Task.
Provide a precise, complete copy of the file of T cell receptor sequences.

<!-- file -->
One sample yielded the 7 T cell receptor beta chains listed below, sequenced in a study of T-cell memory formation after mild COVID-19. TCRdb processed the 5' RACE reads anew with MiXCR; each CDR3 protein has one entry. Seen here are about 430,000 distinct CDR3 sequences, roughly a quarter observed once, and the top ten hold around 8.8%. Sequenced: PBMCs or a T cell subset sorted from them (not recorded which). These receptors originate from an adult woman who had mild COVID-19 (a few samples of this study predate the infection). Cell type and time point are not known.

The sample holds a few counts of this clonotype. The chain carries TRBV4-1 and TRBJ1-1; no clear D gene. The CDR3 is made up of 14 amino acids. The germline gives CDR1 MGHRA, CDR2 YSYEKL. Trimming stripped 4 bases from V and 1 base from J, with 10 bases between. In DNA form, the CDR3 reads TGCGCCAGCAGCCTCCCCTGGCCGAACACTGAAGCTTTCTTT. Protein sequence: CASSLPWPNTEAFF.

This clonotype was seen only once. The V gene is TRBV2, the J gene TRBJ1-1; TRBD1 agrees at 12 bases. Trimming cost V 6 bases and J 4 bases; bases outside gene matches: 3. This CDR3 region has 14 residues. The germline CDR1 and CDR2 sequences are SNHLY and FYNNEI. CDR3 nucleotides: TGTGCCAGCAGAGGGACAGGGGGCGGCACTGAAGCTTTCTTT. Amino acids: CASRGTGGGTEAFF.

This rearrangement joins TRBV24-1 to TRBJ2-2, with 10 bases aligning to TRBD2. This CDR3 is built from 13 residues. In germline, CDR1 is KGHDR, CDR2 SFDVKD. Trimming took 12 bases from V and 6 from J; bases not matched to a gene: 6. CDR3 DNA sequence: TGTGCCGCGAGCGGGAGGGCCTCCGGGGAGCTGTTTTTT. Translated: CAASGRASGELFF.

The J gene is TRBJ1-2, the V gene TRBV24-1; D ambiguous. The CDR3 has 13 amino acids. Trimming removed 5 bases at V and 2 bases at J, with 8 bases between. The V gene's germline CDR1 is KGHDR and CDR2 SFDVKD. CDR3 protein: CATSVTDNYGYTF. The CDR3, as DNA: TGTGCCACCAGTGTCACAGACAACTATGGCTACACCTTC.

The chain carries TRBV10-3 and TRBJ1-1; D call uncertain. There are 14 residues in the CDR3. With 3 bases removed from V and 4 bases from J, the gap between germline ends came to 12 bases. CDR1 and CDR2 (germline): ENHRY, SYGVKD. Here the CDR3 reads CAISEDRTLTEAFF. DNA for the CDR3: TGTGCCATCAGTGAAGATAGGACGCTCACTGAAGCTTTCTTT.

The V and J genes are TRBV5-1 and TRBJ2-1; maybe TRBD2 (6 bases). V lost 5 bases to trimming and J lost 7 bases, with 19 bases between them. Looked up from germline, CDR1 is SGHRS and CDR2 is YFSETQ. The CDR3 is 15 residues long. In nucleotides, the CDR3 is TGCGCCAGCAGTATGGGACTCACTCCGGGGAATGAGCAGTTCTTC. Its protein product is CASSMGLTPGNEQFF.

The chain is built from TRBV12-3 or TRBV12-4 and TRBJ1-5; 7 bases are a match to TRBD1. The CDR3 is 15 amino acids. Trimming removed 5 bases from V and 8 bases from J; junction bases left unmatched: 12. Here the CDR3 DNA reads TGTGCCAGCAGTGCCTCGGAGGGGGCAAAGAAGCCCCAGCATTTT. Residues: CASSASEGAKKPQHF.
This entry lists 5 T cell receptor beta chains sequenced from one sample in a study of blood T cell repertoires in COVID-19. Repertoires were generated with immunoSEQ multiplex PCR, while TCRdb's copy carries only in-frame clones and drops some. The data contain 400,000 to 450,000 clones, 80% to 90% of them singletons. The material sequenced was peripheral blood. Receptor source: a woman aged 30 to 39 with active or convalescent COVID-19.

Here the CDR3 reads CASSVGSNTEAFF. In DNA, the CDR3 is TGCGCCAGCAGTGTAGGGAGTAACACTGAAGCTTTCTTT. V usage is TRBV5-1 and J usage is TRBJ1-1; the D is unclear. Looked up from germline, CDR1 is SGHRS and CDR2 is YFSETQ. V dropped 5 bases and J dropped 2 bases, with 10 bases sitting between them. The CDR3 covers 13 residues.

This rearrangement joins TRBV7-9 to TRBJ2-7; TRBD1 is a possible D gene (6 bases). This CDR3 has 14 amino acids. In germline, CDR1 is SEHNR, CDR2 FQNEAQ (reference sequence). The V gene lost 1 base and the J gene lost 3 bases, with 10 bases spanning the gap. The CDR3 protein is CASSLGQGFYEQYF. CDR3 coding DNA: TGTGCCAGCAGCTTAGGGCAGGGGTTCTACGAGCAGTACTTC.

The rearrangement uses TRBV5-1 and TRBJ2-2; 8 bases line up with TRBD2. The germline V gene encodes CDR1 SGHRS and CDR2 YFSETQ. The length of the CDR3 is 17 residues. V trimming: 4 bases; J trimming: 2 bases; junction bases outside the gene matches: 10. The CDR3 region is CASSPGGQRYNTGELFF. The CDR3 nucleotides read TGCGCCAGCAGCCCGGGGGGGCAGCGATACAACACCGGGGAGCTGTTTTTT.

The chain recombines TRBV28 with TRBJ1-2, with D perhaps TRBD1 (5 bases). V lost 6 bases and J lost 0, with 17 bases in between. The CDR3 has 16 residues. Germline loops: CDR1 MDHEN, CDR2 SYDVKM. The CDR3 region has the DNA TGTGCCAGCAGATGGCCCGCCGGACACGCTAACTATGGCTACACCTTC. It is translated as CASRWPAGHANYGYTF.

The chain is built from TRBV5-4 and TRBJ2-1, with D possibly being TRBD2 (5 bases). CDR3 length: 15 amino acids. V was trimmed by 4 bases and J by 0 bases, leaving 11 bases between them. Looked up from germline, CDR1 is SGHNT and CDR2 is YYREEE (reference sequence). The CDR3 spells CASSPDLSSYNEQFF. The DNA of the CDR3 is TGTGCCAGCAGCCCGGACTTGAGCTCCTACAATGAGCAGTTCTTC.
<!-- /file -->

One sample yielded the 7 T cell receptor beta chains listed below, sequenced in a study of T-cell memory formation after mild COVID-19. TCRdb processed the 5' RACE reads anew with MiXCR; each CDR3 protein has one entry. Seen here are about 430,000 distinct CDR3 sequences, roughly a quarter observed once, and the top ten hold around 8.8%. Sequenced: PBMCs or a T cell subset sorted from them (not recorded which). These receptors originate from an adult woman who had mild COVID-19 (a few samples of this study predate the infection). Cell type and time point are not known.

The sample holds a few counts of this clonotype. The chain carries TRBV4-1 and TRBJ1-1; no clear D gene. The CDR3 is made up of 14 amino acids. The germline gives CDR1 MGHRA, CDR2 YSYEKL. Trimming stripped 4 bases from V and 1 base from J, with 10 bases between. In DNA form, the CDR3 reads TGCGCCAGCAGCCTCCCCTGGCCGAACACTGAAGCTTTCTTT. Protein sequence: CASSLPWPNTEAFF.

This clonotype was seen only once. The V gene is TRBV2, the J gene TRBJ1-1; TRBD1 agrees at 12 bases. Trimming cost V 6 bases and J 4 bases; bases outside gene matches: 3. This CDR3 region has 14 residues. The germline CDR1 and CDR2 sequences are SNHLY and FYNNEI. CDR3 nucleotides: TGTGCCAGCAGAGGGACAGGGGGCGGCACTGAAGCTTTCTTT. Amino acids: CASRGTGGGTEAFF.

This rearrangement joins TRBV24-1 to TRBJ2-2, with 10 bases aligning to TRBD2. This CDR3 is built from 13 residues. In germline, CDR1 is KGHDR, CDR2 SFDVKD. Trimming took 12 bases from V and 6 from J; bases not matched to a gene: 6. CDR3 DNA sequence: TGTGCCGCGAGCGGGAGGGCCTCCGGGGAGCTGTTTTTT. Translated: CAASGRASGELFF.

The J gene is TRBJ1-2, the V gene TRBV24-1; D ambiguous. The CDR3 has 13 amino acids. Trimming removed 5 bases at V and 2 bases at J, with 8 bases between. The V gene's germline CDR1 is KGHDR and CDR2 SFDVKD. CDR3 protein: CATSVTDNYGYTF. The CDR3, as DNA: TGTGCCACCAGTGTCACAGACAACTATGGCTACACCTTC.

The chain carries TRBV10-3 and TRBJ1-1; D call uncertain. There are 14 residues in the CDR3. With 3 bases removed from V and 4 bases from J, the gap between germline ends came to 12 bases. CDR1 and CDR2 (germline): ENHRY, SYGVKD. Here the CDR3 reads CAISEDRTLTEAFF. DNA for the CDR3: TGTGCCATCAGTGAAGATAGGACGCTCACTGAAGCTTTCTTT.

The V and J genes are TRBV5-1 and TRBJ2-1; maybe TRBD2 (6 bases). V lost 5 bases to trimming and J lost 7 bases, with 19 bases between them. Looked up from germline, CDR1 is SGHRS and CDR2 is YFSETQ. The CDR3 is 15 residues long. In nucleotides, the CDR3 is TGCGCCAGCAGTATGGGACTCACTCCGGGGAATGAGCAGTTCTTC. Its protein product is CASSMGLTPGNEQFF.

The chain is built from TRBV12-3 or TRBV12-4 and TRBJ1-5; 7 bases are a match to TRBD1. The CDR3 is 15 amino acids. Trimming removed 5 bases from V and 8 bases from J; junction bases left unmatched: 12. Here the CDR3 DNA reads TGTGCCAGCAGTGCCTCGGAGGGGGCAAAGAAGCCCCAGCATTTT. Residues: CASSASEGAKKPQHF.
This entry lists 5 T cell receptor beta chains sequenced from one sample in a study of blood T cell repertoires in COVID-19. Repertoires were generated with immunoSEQ multiplex PCR, while TCRdb's copy carries only in-frame clones and drops some. The data contain 400,000 to 450,000 clones, 80% to 90% of them singletons. The material sequenced was peripheral blood. Receptor source: a woman aged 30 to 39 with active or convalescent COVID-19.

Here the CDR3 reads CASSVGSNTEAFF. In DNA, the CDR3 is TGCGCCAGCAGTGTAGGGAGTAACACTGAAGCTTTCTTT. V usage is TRBV5-1 and J usage is TRBJ1-1; the D is unclear. Looked up from germline, CDR1 is SGHRS and CDR2 is YFSETQ. V dropped 5 bases and J dropped 2 bases, with 10 bases sitting between them. The CDR3 covers 13 residues.

This rearrangement joins TRBV7-9 to TRBJ2-7; TRBD1 is a possible D gene (6 bases). This CDR3 has 14 amino acids. In germline, CDR1 is SEHNR, CDR2 FQNEAQ (reference sequence). The V gene lost 1 base and the J gene lost 3 bases, with 10 bases spanning the gap. The CDR3 protein is CASSLGQGFYEQYF. CDR3 coding DNA: TGTGCCAGCAGCTTAGGGCAGGGGTTCTACGAGCAGTACTTC.

The rearrangement uses TRBV5-1 and TRBJ2-2; 8 bases line up with TRBD2. The germline V gene encodes CDR1 SGHRS and CDR2 YFSETQ. The length of the CDR3 is 17 residues. V trimming: 4 bases; J trimming: 2 bases; junction bases outside the gene matches: 10. The CDR3 region is CASSPGGQRYNTGELFF. The CDR3 nucleotides read TGCGCCAGCAGCCCGGGGGGGCAGCGATACAACACCGGGGAGCTGTTTTTT.

The chain recombines TRBV28 with TRBJ1-2, with D perhaps TRBD1 (5 bases). V lost 6 bases and J lost 0, with 17 bases in between. The CDR3 has 16 residues. Germline loops: CDR1 MDHEN, CDR2 SYDVKM. The CDR3 region has the DNA TGTGCCAGCAGATGGCCCGCCGGACACGCTAACTATGGCTACACCTTC. It is translated as CASRWPAGHANYGYTF.

The chain is built from TRBV5-4 and TRBJ2-1, with D possibly being TRBD2 (5 bases). CDR3 length: 15 amino acids. V was trimmed by 4 bases and J by 0 bases, leaving 11 bases between them. Looked up from germline, CDR1 is SGHNT and CDR2 is YYREEE (reference sequence). The CDR3 spells CASSPDLSSYNEQFF. The DNA of the CDR3 is TGTGCCAGCAGCCCGGACTTGAGCTCCTACAATGAGCAGTTCTTC.